We present new methods for characterizing multiphoton scattering processes and correlated dephasing noise in experiments with propagating photons. First, we provide a spectroscopic protocol to characterize the photon-photon interactions mediated by any photonic quantum device such as a single molecule in free space or in a waveguide [1]. The protocol relies on coherent state inputs and homodyne detection at the output and provides simultaneous information about multiple --elastic and inelastic-- segments of the scattering matrix. Finally, we show how correlated dephasing noise is manifested in the line shapes of quantum emitters and how the same information contained in standard time-resolved Ramsey experiments can be extracted spectroscopically.

[1] Multiphoton Scattering Tomography with Coherent States, T. Ramos, and J.J. García-Ripoll, Phys. Rev. Lett. 119, 153601 (2017).

Friday 15. December 2017

Christmas market visit


Joint event with the hbar Omega Student Chapter

Meeting point: Entrance of the Neustädter Kirche

For more information: Please contact our student spokesperson



Friday 15. December 2017

Lightwave driven quantum dynamics: from molecular movies to Bloch waves


Organisation: Max Planck Institute for the Science of Light / Russell Division

Speaker: Prof. Dr. Jens Biegert (ICFO - The Institute of Photonics Sciences, Castelldefels (Barcelona), Spain)

Place: MPL / room A.1.500


Electron recollision in an intense laser field is at the centre of attoscience research and gives rise to a variety of phenomena, ranging from electron diffraction to coherent soft X-ray emission. We have, over the years, developed intense sources of waveform controlled mid-IR light to exploit ponderomotive scaling, quantum diffusion and quasi-static photoemission.

I will describe how we leverage these effects to "teach" electrons to take a selfie of the dynamics of a single molecule. This permits visualizing for the first time, with combined attosecond temporal and atomic spatial resolution, molecular bond breaking and deprotonation. Furthermore, we achieve isolated attosecond pulses in the soft X-ray water window across the oxygen edge at 534 eV. Accomplishing ultrafast temporal resolution in combination with the soft X-ray's element specificity now provides an entirely new view on the combined electronic and nuclear dynamics in real time. I will show first results in which we resolve the carrier dynamics in a quantum material in real time and within the material's unit cell.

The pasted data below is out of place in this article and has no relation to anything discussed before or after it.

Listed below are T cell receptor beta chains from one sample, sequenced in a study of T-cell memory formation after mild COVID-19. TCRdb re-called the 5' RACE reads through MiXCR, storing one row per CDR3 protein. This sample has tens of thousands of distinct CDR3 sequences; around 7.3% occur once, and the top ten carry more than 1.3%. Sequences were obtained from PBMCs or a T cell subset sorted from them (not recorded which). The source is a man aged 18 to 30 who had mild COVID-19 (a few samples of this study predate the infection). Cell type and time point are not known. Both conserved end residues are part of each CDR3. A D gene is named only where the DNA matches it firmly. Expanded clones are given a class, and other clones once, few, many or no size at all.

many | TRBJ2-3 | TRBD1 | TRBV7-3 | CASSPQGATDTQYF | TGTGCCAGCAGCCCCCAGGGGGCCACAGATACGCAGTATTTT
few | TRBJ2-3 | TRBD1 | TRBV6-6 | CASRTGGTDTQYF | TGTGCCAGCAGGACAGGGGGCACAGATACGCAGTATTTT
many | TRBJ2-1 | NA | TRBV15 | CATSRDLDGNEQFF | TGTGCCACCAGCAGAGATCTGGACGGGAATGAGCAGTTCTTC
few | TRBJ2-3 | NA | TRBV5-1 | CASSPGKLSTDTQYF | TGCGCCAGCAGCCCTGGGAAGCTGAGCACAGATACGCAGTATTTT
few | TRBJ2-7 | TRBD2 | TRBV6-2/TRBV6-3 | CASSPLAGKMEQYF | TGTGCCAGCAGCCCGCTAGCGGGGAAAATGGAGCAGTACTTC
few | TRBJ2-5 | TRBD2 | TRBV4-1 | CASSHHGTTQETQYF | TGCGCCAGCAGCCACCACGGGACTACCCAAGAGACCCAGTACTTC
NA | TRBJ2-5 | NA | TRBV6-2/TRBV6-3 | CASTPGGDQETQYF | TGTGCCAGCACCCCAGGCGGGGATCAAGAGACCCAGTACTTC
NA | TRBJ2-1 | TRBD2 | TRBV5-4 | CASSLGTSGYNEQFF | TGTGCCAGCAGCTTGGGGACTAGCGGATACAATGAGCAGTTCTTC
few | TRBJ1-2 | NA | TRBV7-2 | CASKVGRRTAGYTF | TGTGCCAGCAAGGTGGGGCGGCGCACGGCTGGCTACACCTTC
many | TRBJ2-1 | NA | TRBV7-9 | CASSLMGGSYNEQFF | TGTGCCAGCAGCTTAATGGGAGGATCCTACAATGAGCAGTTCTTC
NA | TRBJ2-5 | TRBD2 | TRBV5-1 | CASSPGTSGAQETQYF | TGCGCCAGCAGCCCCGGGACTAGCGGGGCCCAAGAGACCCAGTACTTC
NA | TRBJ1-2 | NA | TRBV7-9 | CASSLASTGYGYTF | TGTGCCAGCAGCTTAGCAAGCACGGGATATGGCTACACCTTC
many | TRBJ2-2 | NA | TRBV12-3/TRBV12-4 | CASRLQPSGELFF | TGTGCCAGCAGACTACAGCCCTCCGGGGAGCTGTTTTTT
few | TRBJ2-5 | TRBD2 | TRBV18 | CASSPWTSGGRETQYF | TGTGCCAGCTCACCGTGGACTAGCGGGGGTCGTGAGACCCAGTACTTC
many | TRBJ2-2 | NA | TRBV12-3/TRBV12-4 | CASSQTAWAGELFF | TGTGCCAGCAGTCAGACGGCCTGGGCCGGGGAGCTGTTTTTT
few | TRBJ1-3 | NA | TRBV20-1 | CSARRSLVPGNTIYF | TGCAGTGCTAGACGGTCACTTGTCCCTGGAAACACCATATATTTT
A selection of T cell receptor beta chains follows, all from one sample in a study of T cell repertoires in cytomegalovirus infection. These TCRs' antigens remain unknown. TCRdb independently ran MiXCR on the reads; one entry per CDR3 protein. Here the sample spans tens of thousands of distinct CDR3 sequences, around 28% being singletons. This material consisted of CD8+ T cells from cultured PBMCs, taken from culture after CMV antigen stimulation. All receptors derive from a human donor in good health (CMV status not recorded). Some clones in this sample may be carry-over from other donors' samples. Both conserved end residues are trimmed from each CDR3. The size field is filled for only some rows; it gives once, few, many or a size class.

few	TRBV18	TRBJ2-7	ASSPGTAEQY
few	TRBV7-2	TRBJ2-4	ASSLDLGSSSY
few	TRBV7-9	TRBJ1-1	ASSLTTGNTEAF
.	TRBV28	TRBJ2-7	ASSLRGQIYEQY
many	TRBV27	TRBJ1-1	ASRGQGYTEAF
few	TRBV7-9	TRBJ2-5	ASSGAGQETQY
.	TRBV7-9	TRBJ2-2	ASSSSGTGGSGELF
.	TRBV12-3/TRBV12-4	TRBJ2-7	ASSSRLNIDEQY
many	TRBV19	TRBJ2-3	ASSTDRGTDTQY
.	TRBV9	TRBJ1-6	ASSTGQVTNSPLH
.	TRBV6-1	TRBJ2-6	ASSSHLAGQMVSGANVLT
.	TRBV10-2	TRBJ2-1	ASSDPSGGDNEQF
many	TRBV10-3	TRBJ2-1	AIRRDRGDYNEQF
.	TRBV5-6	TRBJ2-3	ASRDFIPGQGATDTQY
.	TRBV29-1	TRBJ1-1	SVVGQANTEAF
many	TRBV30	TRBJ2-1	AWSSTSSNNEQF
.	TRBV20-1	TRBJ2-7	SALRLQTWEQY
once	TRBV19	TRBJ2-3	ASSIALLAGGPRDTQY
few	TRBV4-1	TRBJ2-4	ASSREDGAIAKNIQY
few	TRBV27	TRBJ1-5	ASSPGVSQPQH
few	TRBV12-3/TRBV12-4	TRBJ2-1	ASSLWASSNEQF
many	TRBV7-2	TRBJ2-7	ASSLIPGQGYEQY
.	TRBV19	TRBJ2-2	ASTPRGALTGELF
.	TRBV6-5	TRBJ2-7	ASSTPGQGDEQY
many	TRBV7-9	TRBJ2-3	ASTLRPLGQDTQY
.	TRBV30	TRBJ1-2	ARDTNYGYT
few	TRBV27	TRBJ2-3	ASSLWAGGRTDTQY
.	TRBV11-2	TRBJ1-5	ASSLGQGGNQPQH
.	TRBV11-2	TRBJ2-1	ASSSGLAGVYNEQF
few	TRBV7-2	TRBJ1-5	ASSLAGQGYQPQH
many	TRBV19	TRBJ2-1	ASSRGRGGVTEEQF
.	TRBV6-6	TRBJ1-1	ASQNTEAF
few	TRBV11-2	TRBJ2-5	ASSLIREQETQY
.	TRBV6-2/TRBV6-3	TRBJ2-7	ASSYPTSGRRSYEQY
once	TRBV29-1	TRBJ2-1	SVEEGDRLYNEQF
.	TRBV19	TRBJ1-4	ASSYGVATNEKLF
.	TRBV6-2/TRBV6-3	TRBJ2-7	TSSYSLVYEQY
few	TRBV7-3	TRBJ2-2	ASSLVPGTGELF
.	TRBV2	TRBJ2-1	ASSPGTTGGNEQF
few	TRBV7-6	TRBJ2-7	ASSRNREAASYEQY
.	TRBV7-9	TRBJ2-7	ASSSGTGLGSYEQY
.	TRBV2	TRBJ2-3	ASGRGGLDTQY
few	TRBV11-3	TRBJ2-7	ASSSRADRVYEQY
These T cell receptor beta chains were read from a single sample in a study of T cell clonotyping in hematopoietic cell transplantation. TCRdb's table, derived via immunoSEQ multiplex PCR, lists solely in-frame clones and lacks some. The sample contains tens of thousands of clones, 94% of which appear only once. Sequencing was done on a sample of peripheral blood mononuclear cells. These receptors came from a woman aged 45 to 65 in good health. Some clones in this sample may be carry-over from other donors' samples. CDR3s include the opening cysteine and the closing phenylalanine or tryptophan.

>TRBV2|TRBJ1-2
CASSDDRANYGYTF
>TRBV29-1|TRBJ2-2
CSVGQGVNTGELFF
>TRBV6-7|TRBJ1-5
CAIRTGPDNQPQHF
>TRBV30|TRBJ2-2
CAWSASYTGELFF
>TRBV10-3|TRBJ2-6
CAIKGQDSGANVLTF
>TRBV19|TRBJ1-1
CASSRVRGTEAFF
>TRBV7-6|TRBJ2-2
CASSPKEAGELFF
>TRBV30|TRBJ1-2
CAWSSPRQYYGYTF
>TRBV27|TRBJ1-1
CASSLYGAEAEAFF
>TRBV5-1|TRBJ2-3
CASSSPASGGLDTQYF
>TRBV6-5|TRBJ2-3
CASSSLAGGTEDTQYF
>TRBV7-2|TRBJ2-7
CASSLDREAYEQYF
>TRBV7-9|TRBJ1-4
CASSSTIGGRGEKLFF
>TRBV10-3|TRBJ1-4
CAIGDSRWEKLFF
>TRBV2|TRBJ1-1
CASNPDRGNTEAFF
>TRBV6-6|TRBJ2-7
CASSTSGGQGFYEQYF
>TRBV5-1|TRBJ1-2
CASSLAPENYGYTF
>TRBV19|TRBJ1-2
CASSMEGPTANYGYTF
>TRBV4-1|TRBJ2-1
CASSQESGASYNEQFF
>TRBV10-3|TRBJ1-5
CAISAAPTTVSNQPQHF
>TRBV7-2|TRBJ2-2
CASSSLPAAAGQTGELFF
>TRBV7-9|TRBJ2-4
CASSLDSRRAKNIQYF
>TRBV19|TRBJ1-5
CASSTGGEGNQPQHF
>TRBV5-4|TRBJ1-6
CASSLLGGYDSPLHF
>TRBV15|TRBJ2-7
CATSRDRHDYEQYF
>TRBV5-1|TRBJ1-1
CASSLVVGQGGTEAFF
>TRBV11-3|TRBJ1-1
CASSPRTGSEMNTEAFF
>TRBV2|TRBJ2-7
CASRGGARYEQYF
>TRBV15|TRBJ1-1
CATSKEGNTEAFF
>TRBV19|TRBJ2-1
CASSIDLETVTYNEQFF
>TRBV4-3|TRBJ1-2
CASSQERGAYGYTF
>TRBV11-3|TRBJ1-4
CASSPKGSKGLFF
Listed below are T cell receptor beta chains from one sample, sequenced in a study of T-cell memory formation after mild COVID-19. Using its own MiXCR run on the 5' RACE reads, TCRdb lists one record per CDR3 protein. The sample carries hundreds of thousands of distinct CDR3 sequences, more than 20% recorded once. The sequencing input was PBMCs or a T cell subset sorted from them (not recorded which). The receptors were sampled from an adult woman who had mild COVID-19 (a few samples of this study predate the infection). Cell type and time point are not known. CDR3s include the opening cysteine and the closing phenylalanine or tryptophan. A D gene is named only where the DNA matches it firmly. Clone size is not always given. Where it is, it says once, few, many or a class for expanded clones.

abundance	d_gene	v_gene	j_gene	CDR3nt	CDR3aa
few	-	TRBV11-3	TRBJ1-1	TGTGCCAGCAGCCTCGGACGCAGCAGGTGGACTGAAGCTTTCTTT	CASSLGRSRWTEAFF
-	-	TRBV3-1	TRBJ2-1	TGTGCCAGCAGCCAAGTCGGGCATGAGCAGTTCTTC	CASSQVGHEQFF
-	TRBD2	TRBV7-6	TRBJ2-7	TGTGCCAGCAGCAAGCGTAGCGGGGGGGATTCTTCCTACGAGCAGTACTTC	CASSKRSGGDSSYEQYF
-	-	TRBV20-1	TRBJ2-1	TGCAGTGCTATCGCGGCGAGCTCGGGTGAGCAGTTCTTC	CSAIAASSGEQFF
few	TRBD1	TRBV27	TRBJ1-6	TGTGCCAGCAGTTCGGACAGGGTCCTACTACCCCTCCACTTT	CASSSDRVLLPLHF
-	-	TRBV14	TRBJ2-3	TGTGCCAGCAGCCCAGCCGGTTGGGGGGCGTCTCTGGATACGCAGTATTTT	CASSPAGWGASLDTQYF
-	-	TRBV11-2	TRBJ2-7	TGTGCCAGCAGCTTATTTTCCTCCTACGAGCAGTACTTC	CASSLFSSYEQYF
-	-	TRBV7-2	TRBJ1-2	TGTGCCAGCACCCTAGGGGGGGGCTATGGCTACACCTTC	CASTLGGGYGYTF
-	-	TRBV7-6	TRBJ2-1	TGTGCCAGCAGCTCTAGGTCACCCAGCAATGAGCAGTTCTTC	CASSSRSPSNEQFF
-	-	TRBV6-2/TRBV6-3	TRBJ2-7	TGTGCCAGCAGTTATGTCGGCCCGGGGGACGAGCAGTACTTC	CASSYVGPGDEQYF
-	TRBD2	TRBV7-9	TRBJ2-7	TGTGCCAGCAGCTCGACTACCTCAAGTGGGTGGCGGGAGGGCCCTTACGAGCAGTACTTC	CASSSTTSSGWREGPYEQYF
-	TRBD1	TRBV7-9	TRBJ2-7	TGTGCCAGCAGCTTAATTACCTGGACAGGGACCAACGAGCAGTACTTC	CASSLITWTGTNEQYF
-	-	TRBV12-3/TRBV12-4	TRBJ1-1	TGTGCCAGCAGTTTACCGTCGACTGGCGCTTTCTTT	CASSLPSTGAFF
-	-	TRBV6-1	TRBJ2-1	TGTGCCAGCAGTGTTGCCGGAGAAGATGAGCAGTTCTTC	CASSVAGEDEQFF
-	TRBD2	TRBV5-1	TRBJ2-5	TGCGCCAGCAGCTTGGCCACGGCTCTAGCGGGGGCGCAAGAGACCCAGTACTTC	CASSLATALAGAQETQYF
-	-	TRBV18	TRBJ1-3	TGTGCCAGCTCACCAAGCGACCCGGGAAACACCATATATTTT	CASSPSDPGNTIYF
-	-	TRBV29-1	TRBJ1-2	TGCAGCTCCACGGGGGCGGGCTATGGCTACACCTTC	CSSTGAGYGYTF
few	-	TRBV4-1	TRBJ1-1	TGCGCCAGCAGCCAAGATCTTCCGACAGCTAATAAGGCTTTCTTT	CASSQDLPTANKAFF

These results provide the first comprehensive insight into the dynamics of molecules and condensed matter, thus addressing fundamental and long-standing questions such as molecular isomerization, phase transitions and superconductivity, and a realistic route to possibly implement control over such processes.

Thursday 14. December 2017

MPL Distinguished Lecturer Series
Sensing and biosensing enabled by silicon photonics: opportunities and challenges


Prof. Roel Baets (Ghent University)


MPL, Room A1.500


In the past 10 years silicon photonics has matured to an industrially viable technology for high datarate transceivers for telecom and data center applications. In this presentation the question will be explored: what opportunities does the technology offer for sensing applications, in biosensing, in medical instruments? A variety of proof-of-concept examples will be discussed along with the associated scientific challenges.

Tuesday 05. December 2017

IMPRS monthly meeting


Organisation: Katharina König (MPL/ Sandoghdar Division)

Talk: Single Protein Analytics